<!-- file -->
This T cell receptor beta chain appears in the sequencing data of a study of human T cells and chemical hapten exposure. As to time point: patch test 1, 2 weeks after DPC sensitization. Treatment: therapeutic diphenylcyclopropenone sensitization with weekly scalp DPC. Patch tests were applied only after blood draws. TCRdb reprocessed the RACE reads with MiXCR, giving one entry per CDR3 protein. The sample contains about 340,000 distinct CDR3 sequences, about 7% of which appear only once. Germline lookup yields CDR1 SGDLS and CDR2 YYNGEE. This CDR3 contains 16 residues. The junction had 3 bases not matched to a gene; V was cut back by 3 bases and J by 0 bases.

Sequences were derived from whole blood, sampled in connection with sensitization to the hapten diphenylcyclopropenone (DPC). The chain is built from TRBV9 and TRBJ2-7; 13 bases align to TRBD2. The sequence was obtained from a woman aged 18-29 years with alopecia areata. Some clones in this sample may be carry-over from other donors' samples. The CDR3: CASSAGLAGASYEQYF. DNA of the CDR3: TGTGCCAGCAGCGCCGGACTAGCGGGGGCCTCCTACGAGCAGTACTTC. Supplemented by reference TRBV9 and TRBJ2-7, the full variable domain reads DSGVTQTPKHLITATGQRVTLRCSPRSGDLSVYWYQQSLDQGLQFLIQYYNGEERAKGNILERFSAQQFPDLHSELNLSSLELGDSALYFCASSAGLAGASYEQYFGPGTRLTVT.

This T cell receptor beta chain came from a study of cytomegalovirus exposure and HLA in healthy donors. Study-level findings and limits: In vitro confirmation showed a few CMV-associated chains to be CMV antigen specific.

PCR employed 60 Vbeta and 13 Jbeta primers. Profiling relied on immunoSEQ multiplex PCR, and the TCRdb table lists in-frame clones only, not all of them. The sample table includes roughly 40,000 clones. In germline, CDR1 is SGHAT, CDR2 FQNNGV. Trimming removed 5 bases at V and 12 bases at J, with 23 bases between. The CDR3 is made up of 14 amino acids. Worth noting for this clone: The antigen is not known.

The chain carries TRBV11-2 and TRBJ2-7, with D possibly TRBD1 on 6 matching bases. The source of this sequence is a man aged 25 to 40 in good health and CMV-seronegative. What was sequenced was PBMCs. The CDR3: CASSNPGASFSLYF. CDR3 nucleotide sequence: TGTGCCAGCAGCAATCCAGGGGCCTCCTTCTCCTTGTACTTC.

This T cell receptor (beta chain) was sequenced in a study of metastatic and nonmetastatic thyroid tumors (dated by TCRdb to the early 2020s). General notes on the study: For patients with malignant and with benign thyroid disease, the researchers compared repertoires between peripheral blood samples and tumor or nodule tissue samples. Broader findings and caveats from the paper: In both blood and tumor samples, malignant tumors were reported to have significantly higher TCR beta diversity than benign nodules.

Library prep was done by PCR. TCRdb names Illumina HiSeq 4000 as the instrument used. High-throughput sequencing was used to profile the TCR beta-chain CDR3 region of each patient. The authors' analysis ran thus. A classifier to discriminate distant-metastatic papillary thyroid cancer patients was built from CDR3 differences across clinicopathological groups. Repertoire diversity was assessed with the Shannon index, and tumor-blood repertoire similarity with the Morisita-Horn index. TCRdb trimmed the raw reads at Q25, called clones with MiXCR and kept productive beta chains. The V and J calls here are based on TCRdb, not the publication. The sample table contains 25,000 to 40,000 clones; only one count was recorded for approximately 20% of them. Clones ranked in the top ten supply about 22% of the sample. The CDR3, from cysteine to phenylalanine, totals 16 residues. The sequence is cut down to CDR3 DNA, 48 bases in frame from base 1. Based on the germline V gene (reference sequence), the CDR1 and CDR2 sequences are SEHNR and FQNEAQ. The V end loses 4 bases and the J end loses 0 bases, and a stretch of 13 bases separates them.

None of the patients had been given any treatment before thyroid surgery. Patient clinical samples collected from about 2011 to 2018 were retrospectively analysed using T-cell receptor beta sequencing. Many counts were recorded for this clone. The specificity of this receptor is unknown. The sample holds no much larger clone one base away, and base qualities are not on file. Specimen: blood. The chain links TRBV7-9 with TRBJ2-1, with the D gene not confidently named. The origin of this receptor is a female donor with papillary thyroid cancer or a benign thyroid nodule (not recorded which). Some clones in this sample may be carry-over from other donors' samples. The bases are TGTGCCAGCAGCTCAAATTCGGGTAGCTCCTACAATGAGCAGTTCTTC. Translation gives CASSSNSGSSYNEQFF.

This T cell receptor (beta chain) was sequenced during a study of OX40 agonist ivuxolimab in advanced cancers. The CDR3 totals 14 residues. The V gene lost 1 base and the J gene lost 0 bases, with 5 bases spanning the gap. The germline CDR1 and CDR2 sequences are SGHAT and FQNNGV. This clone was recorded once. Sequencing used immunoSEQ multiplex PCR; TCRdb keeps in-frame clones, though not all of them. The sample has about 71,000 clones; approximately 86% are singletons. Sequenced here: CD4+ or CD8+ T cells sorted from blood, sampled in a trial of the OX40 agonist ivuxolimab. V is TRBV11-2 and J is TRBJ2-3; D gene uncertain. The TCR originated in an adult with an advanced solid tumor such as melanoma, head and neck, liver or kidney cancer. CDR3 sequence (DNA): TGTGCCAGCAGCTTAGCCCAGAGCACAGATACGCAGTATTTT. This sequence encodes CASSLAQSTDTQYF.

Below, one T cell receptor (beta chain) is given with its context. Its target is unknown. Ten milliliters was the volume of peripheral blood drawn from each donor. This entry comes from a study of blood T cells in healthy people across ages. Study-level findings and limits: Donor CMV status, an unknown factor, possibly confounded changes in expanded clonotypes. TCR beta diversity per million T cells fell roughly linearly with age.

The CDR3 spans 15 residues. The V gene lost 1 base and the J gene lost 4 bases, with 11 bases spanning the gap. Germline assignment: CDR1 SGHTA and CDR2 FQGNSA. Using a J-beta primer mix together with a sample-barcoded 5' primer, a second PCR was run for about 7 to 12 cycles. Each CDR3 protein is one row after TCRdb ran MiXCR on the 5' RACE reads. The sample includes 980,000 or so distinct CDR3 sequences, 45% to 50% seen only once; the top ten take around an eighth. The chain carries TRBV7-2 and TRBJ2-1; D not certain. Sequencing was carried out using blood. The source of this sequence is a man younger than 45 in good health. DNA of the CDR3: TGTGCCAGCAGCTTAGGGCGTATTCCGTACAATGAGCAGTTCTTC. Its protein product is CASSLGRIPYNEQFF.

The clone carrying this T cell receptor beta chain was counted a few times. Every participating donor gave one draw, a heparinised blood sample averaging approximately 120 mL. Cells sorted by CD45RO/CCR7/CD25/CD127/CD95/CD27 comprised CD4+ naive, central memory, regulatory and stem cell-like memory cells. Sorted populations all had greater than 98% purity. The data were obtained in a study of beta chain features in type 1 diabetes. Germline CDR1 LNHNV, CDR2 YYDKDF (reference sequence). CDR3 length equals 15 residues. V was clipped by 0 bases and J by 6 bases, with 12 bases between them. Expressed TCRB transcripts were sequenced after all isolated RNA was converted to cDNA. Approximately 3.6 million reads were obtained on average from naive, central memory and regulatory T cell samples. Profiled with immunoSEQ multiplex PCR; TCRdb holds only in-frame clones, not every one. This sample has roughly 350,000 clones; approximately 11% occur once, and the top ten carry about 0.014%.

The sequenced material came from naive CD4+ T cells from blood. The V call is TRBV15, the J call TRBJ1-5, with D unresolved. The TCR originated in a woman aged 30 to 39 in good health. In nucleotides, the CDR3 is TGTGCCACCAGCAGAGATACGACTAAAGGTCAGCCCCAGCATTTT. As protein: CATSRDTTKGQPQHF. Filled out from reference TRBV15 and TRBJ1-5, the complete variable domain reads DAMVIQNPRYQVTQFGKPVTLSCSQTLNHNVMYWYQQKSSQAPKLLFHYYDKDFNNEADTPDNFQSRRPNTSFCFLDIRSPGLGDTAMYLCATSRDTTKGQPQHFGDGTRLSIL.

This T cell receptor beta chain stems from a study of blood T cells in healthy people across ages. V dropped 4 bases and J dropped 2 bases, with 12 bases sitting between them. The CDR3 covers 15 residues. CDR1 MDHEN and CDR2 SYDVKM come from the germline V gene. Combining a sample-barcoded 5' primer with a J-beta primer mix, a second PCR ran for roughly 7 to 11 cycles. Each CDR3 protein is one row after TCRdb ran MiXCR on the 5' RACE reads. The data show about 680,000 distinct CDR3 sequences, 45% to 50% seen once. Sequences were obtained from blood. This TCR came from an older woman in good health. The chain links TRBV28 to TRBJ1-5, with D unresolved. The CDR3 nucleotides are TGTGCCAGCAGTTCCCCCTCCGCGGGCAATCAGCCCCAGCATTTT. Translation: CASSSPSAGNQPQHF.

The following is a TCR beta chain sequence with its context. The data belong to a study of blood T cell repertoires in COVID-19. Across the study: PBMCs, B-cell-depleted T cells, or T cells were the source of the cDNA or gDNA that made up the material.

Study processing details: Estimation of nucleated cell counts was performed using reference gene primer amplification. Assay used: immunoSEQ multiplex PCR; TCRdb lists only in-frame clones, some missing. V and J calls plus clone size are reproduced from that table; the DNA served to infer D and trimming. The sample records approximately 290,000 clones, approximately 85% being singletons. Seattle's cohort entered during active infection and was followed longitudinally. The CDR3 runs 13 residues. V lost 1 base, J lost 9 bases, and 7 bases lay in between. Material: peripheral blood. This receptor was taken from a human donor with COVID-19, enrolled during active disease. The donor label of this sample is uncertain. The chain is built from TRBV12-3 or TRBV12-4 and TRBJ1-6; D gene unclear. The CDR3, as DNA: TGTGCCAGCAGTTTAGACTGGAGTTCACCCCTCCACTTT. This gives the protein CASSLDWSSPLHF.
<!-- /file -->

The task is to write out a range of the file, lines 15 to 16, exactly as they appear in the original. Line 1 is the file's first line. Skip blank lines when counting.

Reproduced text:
The following is a TCR beta chain sequence with its context. The data belong to a study of blood T cell repertoires in COVID-19. Across the study: PBMCs, B-cell-depleted T cells, or T cells were the source of the cDNA or gDNA that made up the material.

Study processing details: Estimation of nucleated cell counts was performed using reference gene primer amplification. Assay used: immunoSEQ multiplex PCR; TCRdb lists only in-frame clones, some missing. V and J calls plus clone size are reproduced from that table; the DNA served to infer D and trimming. The sample records approximately 290,000 clones, approximately 85% being singletons. Seattle's cohort entered during active infection and was followed longitudinally. The CDR3 runs 13 residues. V lost 1 base, J lost 9 bases, and 7 bases lay in between. Material: peripheral blood. This receptor was taken from a human donor with COVID-19, enrolled during active disease. The donor label of this sample is uncertain. The chain is built from TRBV12-3 or TRBV12-4 and TRBJ1-6; D gene unclear. The CDR3, as DNA: TGTGCCAGCAGTTTAGACTGGAGTTCACCCCTCCACTTT. This gives the protein CASSLDWSSPLHF.